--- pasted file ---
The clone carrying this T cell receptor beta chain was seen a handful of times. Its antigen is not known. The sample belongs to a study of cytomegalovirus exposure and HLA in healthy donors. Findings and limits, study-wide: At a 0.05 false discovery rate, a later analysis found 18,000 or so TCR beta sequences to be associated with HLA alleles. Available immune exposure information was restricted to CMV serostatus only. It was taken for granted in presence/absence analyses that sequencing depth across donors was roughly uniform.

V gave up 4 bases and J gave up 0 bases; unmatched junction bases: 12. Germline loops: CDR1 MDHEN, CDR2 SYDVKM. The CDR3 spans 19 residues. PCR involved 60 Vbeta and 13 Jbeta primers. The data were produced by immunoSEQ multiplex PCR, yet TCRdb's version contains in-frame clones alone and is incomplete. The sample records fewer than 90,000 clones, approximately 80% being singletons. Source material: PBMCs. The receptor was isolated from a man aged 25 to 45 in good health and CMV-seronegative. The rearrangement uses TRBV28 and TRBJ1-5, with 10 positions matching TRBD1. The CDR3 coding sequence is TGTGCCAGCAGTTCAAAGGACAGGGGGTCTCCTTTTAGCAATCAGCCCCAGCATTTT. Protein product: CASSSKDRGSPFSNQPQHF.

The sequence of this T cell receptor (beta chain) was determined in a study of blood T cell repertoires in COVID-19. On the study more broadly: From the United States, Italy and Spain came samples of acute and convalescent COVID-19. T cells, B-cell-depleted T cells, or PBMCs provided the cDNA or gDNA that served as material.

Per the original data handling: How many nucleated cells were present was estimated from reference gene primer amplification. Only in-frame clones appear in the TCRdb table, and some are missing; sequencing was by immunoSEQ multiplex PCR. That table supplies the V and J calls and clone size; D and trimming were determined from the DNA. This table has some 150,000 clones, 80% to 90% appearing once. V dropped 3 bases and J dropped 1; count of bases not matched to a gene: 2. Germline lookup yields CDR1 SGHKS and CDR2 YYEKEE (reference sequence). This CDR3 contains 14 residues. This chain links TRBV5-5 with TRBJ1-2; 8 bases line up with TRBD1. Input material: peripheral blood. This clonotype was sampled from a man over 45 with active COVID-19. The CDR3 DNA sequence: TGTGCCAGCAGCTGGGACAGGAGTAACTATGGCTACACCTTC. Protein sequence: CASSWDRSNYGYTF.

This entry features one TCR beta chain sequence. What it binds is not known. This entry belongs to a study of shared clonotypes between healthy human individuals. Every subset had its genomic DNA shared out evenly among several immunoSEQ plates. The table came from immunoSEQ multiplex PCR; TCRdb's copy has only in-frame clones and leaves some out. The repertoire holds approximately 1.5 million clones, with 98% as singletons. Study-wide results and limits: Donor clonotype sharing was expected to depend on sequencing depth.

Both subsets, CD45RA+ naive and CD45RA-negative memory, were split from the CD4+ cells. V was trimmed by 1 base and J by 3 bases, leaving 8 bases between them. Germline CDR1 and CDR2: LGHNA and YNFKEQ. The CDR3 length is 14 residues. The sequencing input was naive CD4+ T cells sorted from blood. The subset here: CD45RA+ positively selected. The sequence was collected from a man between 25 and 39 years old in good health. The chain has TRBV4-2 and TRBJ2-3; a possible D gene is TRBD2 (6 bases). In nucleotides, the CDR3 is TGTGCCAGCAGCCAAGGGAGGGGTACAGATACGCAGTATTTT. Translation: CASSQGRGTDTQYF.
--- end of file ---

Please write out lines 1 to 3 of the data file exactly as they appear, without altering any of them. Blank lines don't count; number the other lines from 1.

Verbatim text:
The clone carrying this T cell receptor beta chain was seen a handful of times. Its antigen is not known. The sample belongs to a study of cytomegalovirus exposure and HLA in healthy donors. Findings and limits, study-wide: At a 0.05 false discovery rate, a later analysis found 18,000 or so TCR beta sequences to be associated with HLA alleles. Available immune exposure information was restricted to CMV serostatus only. It was taken for granted in presence/absence analyses that sequencing depth across donors was roughly uniform.

V gave up 4 bases and J gave up 0 bases; unmatched junction bases: 12. Germline loops: CDR1 MDHEN, CDR2 SYDVKM. The CDR3 spans 19 residues. PCR involved 60 Vbeta and 13 Jbeta primers. The data were produced by immunoSEQ multiplex PCR, yet TCRdb's version contains in-frame clones alone and is incomplete. The sample records fewer than 90,000 clones, approximately 80% being singletons. Source material: PBMCs. The receptor was isolated from a man aged 25 to 45 in good health and CMV-seronegative. The rearrangement uses TRBV28 and TRBJ1-5, with 10 positions matching TRBD1. The CDR3 coding sequence is TGTGCCAGCAGTTCAAAGGACAGGGGGTCTCCTTTTAGCAATCAGCCCCAGCATTTT. Protein product: CASSSKDRGSPFSNQPQHF.

The sequence of this T cell receptor (beta chain) was determined in a study of blood T cell repertoires in COVID-19. On the study more broadly: From the United States, Italy and Spain came samples of acute and convalescent COVID-19. T cells, B-cell-depleted T cells, or PBMCs provided the cDNA or gDNA that served as material.